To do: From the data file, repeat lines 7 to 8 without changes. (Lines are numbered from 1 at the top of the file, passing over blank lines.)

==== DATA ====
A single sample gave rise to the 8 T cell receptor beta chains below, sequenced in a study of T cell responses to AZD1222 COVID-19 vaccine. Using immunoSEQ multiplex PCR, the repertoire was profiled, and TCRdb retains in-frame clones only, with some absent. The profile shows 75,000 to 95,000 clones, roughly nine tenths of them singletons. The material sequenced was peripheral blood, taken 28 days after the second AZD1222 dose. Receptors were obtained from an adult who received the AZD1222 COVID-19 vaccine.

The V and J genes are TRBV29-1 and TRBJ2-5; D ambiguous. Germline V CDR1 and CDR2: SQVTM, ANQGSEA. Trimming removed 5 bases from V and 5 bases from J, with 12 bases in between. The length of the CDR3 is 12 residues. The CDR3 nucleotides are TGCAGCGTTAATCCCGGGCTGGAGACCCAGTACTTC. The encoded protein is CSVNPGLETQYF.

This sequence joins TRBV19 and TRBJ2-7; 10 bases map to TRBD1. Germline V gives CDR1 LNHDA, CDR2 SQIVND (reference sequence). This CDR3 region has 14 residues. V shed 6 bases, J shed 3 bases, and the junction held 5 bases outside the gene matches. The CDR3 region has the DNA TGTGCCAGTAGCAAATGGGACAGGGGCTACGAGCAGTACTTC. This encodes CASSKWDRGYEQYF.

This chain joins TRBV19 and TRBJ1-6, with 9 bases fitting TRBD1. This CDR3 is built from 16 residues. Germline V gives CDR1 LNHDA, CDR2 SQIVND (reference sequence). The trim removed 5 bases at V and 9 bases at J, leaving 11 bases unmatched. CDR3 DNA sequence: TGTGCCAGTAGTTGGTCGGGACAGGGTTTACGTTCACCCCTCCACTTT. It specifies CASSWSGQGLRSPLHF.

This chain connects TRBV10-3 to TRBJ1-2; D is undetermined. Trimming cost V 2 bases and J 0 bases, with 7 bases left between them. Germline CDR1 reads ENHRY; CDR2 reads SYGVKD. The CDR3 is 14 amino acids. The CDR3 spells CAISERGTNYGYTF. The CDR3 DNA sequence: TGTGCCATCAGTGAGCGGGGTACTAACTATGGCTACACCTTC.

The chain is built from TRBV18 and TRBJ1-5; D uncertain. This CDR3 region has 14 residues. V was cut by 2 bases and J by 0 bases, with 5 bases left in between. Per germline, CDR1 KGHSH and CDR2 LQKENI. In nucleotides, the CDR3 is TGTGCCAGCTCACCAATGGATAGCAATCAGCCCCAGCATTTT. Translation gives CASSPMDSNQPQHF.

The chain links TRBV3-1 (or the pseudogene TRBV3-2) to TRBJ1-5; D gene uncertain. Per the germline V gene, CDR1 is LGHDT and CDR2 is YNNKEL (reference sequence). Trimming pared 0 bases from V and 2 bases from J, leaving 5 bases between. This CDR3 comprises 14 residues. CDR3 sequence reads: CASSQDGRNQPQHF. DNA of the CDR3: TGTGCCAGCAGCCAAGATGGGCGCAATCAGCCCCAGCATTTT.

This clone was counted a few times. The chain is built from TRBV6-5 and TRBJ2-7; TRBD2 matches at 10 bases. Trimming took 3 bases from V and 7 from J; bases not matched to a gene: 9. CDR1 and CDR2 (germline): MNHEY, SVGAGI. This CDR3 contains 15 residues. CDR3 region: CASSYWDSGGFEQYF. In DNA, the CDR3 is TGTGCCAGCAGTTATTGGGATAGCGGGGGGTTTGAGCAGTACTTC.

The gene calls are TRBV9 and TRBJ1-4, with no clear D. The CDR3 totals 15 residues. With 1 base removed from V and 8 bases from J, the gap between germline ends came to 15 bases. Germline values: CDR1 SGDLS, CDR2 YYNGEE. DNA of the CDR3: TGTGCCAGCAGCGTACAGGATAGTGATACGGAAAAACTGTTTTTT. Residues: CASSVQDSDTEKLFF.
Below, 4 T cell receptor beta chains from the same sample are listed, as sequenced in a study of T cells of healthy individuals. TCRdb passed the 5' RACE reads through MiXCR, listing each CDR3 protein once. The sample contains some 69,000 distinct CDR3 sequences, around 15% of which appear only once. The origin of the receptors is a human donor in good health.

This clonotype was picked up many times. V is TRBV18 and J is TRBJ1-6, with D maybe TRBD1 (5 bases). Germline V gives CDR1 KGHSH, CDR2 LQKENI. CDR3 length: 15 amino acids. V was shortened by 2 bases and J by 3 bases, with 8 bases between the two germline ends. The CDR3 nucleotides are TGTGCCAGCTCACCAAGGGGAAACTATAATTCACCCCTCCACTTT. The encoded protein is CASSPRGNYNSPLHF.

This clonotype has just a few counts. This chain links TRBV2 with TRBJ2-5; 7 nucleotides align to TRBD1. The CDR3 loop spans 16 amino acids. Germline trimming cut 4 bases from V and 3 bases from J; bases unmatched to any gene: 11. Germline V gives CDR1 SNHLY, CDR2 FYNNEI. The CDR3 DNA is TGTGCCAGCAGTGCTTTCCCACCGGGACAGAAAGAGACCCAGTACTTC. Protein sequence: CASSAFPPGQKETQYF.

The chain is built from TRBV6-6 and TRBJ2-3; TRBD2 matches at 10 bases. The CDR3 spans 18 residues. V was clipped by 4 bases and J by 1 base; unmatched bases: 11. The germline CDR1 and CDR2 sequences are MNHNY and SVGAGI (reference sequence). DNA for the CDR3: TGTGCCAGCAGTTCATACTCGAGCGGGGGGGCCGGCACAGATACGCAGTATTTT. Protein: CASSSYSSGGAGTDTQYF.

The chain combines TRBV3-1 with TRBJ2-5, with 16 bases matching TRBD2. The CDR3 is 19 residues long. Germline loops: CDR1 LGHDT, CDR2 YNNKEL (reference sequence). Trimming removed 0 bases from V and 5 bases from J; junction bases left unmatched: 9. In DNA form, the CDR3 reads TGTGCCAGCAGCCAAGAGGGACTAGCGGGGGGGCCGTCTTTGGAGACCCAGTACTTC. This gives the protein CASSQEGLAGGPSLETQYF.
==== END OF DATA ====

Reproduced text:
The chain links TRBV3-1 (or the pseudogene TRBV3-2) to TRBJ1-5; D gene uncertain. Per the germline V gene, CDR1 is LGHDT and CDR2 is YNNKEL (reference sequence). Trimming pared 0 bases from V and 2 bases from J, leaving 5 bases between. This CDR3 comprises 14 residues. CDR3 sequence reads: CASSQDGRNQPQHF. DNA of the CDR3: TGTGCCAGCAGCCAAGATGGGCGCAATCAGCCCCAGCATTTT.

This clone was counted a few times. The chain is built from TRBV6-5 and TRBJ2-7; TRBD2 matches at 10 bases. Trimming took 3 bases from V and 7 from J; bases not matched to a gene: 9. CDR1 and CDR2 (germline): MNHEY, SVGAGI. This CDR3 contains 15 residues. CDR3 region: CASSYWDSGGFEQYF. In DNA, the CDR3 is TGTGCCAGCAGTTATTGGGATAGCGGGGGGTTTGAGCAGTACTTC.